The move away from Jewish theology and into ex-Jewish materialism is striking. Podhoretz appears to put his faith in the power of science as the only tool that God has given the Jews to succeed:
I still find it hard to make theological or even just plain logical sense out of the election of Israel—so hard, that I cannot altogether dismiss the old view of it as an oddity to Reason and a scandal to Theology. At the same time, however, I also find myself, if a little mischievously, beginning to think that if the idea of the Jews as the chosen people is taken not as a matter of faith that can never be proved, but as a hypothesis subject to empirical verification, it actually seems to make scientific sense.
A little mischievously! Knowledge will save the Jews, not faith; power will maintain their rightful place in the world, not authority; the spirit of Judaism is a sort of kooky mystery, whereas a bad Weberian scientific politics in servile relation to power is something we can really work with.
I find all this to be quite outrageous. It is one thing to recognize a complex tension and interdependence between reason and revelation; it is one thing to say that Israel deserves to exist in perpetuity for reasons both of this world and beyond. But it is quite another to say that the Jewish religion basically punts the question of how to live back to the Jews themselves, and that Zionism really must be a purely and exclusively scientific doctrine that understands politics as the application of a genius for power, with the use of American greatness as one of the biggest hammers in the toolbox. This may be a mild exaggeration of what Podhoretz is saying, but it might also be a depiction of what he's truly saying. If it is, then it seems apparent to me that Leo Strauss has long ago warned that such a position is not only contrary to Judaism but dangerous to Jews, an incomplete and even impious attitude.
I hadn't intended to wind up speaking in such a severe and controversial fashion, but is there any way around it? As always, I'm open to rebuttals, and remain convinced that Zionism is a fine idea so long as it's grounded and guided firmly by real piety in the Jewish faith.
A few more final words, for now, putting these earlier on Lincoln in sharper relief. There is the strange phenomenon today of Lincoln both disappearing generally and becoming ever-more-totemic specifically. As he ascends to uncriticizable heights among those who think at all well of him, and becomes all-too-easy to kick around for his dwindling detractors, he slips like a receding ghost out of the truly public eye. Why?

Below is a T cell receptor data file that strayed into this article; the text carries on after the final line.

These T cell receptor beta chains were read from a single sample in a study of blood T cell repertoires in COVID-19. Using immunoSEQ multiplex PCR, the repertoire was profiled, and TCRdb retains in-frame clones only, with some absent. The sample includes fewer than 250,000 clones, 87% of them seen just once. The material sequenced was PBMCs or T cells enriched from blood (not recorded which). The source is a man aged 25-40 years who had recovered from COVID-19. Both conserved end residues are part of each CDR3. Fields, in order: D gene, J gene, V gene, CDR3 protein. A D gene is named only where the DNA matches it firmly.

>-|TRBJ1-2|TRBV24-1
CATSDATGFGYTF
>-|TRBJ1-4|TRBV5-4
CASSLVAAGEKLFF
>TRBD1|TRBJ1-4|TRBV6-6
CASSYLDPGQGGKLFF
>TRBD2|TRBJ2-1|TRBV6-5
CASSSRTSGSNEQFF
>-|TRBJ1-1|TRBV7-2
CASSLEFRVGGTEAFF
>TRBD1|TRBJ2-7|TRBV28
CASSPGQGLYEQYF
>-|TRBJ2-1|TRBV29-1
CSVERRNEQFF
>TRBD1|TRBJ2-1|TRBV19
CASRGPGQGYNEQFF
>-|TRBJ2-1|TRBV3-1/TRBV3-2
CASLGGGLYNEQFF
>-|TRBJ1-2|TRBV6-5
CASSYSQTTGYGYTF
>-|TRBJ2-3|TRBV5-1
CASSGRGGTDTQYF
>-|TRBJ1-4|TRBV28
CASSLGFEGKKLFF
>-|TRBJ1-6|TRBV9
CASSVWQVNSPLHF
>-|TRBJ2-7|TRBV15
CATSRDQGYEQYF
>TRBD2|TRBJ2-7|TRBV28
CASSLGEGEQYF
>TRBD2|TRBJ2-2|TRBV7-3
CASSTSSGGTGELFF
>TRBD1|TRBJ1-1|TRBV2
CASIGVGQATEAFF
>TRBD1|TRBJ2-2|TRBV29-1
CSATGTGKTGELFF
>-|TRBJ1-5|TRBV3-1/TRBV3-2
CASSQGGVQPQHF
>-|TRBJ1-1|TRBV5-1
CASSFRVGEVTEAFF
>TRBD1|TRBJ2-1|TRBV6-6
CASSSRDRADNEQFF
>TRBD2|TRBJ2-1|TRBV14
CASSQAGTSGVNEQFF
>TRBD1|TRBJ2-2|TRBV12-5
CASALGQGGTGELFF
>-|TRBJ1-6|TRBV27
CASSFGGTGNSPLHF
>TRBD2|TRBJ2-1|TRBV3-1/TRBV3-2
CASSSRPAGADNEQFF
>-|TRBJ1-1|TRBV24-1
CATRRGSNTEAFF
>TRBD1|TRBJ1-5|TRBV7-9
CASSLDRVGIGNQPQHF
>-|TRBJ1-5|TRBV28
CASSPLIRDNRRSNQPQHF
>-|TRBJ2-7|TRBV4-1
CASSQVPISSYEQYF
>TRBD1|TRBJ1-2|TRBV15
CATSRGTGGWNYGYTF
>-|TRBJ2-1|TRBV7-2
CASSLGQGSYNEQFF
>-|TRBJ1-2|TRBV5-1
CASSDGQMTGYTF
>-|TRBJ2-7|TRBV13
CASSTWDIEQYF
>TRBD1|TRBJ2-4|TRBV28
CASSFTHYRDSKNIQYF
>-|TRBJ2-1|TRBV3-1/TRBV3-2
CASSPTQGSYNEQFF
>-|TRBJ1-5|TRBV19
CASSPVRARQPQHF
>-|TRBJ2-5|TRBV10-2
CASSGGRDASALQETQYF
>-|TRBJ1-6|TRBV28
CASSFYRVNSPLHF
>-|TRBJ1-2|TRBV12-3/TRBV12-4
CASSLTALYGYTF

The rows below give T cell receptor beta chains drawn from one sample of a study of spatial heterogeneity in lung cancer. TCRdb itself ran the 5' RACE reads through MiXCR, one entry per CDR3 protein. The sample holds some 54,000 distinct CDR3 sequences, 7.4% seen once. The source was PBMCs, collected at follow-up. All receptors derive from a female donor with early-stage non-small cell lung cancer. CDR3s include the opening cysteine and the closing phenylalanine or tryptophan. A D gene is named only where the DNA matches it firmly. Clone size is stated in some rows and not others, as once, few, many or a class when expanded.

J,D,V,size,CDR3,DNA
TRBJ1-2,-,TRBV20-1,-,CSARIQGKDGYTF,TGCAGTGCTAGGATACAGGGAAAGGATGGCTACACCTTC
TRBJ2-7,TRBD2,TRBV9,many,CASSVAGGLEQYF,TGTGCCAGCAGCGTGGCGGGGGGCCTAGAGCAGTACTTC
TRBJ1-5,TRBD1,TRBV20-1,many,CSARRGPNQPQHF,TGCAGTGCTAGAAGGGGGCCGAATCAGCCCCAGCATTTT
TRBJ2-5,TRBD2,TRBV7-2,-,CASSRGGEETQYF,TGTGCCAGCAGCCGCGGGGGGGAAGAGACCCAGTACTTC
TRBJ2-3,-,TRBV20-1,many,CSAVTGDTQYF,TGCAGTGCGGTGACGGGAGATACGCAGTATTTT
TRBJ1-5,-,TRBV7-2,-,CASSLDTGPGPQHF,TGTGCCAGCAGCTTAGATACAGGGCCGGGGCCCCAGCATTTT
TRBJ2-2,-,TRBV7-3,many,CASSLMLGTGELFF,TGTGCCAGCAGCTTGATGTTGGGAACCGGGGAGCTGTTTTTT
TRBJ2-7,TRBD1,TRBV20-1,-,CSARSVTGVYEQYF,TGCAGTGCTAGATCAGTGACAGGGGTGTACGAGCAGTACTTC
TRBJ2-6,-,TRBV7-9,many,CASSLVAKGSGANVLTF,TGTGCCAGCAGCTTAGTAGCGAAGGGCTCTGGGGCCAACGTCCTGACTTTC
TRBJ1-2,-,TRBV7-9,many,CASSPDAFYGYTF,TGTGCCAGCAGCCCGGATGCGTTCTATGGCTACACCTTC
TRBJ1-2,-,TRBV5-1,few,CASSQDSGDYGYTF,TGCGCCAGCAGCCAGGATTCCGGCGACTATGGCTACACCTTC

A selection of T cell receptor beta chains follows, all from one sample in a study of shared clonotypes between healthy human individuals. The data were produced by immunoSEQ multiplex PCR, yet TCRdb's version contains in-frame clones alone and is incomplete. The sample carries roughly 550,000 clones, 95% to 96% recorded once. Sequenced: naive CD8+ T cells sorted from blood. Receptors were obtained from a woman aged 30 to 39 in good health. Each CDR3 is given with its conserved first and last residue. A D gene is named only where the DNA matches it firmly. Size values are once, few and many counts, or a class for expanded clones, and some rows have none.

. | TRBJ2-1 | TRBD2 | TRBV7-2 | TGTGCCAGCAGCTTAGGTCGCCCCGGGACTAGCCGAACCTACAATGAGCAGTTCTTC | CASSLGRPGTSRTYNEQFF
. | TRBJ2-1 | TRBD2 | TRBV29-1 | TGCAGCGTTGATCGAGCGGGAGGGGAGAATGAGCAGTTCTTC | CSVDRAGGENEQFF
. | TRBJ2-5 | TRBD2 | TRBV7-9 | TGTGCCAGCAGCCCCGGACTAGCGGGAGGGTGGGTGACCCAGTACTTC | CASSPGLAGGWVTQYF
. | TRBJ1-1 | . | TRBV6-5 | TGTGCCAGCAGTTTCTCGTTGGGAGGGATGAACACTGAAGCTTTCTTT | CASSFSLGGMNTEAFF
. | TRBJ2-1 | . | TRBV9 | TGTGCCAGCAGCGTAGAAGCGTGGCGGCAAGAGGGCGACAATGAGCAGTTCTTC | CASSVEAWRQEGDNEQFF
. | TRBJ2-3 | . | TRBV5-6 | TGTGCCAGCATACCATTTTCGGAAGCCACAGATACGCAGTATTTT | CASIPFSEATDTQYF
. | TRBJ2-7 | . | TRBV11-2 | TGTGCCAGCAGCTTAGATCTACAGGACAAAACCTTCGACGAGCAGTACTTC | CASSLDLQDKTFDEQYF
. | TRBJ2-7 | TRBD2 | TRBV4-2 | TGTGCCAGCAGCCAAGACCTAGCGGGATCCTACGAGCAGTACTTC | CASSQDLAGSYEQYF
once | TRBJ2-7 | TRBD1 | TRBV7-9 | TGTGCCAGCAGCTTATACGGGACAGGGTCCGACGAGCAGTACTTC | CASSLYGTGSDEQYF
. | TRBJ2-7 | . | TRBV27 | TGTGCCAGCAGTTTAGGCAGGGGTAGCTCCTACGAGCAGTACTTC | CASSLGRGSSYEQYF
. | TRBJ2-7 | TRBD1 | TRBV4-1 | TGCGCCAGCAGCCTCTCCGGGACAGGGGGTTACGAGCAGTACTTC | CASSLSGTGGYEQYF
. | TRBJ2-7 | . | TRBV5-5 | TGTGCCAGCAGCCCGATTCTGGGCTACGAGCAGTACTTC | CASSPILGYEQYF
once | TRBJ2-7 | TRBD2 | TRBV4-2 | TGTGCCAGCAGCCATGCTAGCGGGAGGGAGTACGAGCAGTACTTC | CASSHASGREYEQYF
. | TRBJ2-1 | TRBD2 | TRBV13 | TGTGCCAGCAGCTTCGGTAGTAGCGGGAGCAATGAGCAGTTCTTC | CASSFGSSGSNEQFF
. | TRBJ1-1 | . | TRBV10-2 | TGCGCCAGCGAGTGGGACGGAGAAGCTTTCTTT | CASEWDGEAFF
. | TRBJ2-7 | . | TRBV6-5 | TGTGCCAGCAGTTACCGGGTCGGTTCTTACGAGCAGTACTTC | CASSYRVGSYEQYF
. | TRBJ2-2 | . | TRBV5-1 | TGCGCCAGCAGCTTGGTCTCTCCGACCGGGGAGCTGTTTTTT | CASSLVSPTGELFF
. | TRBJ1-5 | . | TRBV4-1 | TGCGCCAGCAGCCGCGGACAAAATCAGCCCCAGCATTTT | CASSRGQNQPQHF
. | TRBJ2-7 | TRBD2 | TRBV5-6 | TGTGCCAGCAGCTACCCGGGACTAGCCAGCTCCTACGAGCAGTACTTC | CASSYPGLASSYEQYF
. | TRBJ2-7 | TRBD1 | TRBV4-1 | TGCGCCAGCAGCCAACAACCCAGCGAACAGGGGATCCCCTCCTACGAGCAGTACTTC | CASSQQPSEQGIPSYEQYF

Those who criticize Lincoln sometimes have a difficult time countenancing his greatness of soul; they want him to be not just a tyrant but a petty tyrant, and then only a petty tyrant. The cognitive dissonance aspect of this is clear, but there is something more. Those who praise Lincoln most praise him politically, thereby, imaginatively, praising him best. It's uncomfortable enough a reckoning nowadays with the awesome depths of his Christianity, only in which context can we understand his fakir-like faith in America, and thus too the astonishing capacity of his soul to take up -- and set up others upon -- the political crosses of the suffering sovereign.
And this is what Lincoln's small-l liberal fans least want to acknowledge: the suffering of the scourge. War in the terms of the Lincoln myth acknowledges suffering only insofar as it is purified through the greatness of Lincoln's, the slaves', and the 'volunteered' Union Army's glorious political heroism. The movie's called Glory for a reason, Halleluja neatly repressed; the 'local flavor' of the Colored Regiments' hosannahs are clearly staged to give whiteys everywhere a satisfyingly vicarious experience of visceral communal rhythm. The solidarity that Christianity provided slaves and ex-slaves, thin gruel that it was among solid humans deprived of all other (the insinuation is fuller) tools to develop the capability of human solidarity, serves in this fashion as merely the motif of what really matters: political freedom, won by blood against its foes. O happy day.
But of course for Lincoln it was no happy day at the last moment of triumph he could politically enjoy -- his re-inauguration, and from beginning to end his administration brought horrible after horrible year, because Lincoln decided to act as he did. Only Providence could account for the particular horror that the horror played out as long and deep as it did, but Lincoln's courage of action, though he acted politically, was not political courage, at least not as someone who won't cheerlead both for Lincoln and Machiavelli (and a certain, unpopular kind of Machiavelli at that) can understand it. This is because Lincoln's courage to scourge was sacred, not political; that he was President when presented with an inescapable crisis of American legal, political, and moral epistemology meant that the vertical distance between the sacred and the political collapsed in the vacuum of power and authority, which stand in truth in a hierarchical relationship which can only be restored by its reassertion, this even if by force.